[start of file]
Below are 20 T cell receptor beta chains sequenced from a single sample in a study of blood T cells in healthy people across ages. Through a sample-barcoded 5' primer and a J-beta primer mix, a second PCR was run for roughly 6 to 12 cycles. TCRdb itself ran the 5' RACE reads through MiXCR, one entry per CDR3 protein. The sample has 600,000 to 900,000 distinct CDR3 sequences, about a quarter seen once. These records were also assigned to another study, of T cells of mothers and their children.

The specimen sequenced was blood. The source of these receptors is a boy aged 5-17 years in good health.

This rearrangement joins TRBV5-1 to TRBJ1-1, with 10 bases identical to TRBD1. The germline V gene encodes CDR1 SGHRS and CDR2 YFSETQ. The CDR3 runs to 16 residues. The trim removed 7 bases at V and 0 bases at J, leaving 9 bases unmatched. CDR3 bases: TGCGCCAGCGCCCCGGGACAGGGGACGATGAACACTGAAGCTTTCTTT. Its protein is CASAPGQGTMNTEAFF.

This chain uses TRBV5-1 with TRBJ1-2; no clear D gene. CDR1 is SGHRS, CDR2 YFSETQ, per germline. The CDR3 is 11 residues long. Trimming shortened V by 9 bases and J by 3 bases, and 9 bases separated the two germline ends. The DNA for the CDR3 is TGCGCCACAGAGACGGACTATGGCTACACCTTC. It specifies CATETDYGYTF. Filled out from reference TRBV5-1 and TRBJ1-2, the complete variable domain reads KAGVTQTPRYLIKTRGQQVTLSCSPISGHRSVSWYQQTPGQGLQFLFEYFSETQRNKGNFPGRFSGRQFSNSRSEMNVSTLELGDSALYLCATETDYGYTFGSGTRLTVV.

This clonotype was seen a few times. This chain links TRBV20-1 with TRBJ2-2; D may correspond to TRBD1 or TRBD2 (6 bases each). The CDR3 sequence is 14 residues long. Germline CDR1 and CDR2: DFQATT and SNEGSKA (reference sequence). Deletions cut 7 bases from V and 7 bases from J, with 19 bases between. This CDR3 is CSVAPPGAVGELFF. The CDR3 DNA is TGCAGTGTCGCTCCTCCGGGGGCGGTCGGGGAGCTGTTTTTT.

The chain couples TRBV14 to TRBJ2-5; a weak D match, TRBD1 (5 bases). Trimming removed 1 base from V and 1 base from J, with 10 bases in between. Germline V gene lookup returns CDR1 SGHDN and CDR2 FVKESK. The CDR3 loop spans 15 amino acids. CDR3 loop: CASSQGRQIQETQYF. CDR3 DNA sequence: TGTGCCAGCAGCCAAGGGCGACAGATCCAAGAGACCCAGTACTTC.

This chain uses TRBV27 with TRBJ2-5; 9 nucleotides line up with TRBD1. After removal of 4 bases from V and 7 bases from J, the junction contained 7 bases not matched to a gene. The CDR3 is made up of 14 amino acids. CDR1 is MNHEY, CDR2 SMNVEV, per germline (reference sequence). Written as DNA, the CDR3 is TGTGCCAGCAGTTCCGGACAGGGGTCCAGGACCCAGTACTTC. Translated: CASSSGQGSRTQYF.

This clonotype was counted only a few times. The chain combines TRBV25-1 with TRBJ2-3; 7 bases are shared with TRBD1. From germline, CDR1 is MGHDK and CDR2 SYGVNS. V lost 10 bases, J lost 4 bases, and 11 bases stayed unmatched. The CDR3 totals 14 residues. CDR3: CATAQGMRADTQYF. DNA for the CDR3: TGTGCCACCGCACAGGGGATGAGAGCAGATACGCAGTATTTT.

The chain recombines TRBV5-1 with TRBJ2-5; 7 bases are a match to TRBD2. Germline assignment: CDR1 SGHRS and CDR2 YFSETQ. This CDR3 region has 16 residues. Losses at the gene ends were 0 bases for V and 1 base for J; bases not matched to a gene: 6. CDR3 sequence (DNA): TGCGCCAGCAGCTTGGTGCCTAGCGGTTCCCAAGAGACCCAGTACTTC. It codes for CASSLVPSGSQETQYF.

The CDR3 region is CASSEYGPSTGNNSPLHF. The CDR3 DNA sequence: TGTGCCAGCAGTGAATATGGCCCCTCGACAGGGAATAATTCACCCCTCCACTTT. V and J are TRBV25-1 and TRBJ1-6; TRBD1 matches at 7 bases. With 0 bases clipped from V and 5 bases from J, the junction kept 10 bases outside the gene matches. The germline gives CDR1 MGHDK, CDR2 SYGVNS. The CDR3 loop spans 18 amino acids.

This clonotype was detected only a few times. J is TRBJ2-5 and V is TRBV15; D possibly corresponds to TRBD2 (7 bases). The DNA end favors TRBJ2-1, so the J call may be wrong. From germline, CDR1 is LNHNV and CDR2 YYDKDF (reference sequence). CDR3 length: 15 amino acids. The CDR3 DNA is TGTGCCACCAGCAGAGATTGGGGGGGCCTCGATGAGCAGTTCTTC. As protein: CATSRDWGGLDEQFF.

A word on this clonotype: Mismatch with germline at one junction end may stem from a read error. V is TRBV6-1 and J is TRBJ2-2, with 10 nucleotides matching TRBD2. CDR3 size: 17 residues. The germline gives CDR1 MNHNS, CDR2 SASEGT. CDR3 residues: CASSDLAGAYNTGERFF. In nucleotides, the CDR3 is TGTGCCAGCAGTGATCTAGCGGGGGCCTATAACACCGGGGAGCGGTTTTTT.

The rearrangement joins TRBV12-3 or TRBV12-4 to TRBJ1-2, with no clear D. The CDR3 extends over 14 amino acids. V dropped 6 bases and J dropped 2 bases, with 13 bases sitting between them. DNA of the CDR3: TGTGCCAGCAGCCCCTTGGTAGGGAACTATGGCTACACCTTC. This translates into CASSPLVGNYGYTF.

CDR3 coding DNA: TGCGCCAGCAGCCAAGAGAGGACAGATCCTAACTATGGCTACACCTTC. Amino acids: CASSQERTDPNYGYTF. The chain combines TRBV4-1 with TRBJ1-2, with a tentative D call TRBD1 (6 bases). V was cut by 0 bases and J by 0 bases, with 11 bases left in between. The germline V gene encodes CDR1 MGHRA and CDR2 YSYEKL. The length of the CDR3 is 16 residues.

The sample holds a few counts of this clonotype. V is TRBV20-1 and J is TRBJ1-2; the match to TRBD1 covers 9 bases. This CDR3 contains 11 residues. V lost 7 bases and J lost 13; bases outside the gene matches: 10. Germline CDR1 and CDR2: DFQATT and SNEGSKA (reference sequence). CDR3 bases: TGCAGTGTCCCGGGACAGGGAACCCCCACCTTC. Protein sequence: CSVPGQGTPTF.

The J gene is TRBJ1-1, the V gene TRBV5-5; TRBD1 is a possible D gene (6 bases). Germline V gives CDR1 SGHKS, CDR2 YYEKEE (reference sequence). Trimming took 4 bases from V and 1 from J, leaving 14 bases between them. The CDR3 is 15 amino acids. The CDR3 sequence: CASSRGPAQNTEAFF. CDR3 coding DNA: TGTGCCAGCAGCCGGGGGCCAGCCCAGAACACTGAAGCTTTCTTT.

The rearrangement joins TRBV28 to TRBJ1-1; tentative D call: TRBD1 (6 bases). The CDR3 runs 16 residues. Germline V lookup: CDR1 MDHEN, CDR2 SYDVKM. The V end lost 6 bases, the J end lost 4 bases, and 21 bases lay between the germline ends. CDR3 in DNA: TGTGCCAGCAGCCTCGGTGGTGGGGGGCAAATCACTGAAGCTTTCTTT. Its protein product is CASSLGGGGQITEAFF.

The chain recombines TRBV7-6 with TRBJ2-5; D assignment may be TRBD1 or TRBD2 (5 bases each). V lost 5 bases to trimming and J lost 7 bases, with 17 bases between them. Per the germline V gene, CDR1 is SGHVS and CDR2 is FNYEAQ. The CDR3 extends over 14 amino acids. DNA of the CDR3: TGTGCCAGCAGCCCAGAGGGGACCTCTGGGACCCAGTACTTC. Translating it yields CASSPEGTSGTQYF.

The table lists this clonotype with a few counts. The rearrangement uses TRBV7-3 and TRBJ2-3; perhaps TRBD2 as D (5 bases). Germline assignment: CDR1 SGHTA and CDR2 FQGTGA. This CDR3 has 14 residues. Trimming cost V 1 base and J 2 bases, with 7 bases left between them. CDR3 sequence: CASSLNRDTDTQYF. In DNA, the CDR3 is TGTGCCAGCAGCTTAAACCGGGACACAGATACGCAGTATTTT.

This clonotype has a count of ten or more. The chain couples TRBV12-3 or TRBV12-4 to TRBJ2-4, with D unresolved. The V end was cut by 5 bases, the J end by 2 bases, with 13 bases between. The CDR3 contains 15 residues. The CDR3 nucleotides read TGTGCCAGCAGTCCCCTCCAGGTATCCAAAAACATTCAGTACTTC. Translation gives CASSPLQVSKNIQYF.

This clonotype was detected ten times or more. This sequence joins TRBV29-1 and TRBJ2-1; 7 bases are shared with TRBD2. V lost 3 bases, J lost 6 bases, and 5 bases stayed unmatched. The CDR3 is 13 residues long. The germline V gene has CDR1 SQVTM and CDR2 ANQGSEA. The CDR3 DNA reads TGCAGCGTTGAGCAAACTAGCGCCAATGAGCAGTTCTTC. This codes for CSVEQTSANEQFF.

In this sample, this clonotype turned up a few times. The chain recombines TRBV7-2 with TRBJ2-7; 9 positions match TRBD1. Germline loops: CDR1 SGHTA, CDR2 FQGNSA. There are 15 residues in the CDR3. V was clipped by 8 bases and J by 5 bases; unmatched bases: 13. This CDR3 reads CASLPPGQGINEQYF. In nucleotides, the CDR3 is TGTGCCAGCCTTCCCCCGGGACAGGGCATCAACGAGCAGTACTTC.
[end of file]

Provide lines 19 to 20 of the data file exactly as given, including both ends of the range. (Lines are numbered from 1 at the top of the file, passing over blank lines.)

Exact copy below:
The table lists this clonotype with a few counts. The rearrangement uses TRBV7-3 and TRBJ2-3; perhaps TRBD2 as D (5 bases). Germline assignment: CDR1 SGHTA and CDR2 FQGTGA. This CDR3 has 14 residues. Trimming cost V 1 base and J 2 bases, with 7 bases left between them. CDR3 sequence: CASSLNRDTDTQYF. In DNA, the CDR3 is TGTGCCAGCAGCTTAAACCGGGACACAGATACGCAGTATTTT.

This clonotype has a count of ten or more. The chain couples TRBV12-3 or TRBV12-4 to TRBJ2-4, with D unresolved. The V end was cut by 5 bases, the J end by 2 bases, with 13 bases between. The CDR3 contains 15 residues. The CDR3 nucleotides read TGTGCCAGCAGTCCCCTCCAGGTATCCAAAAACATTCAGTACTTC. Translation gives CASSPLQVSKNIQYF.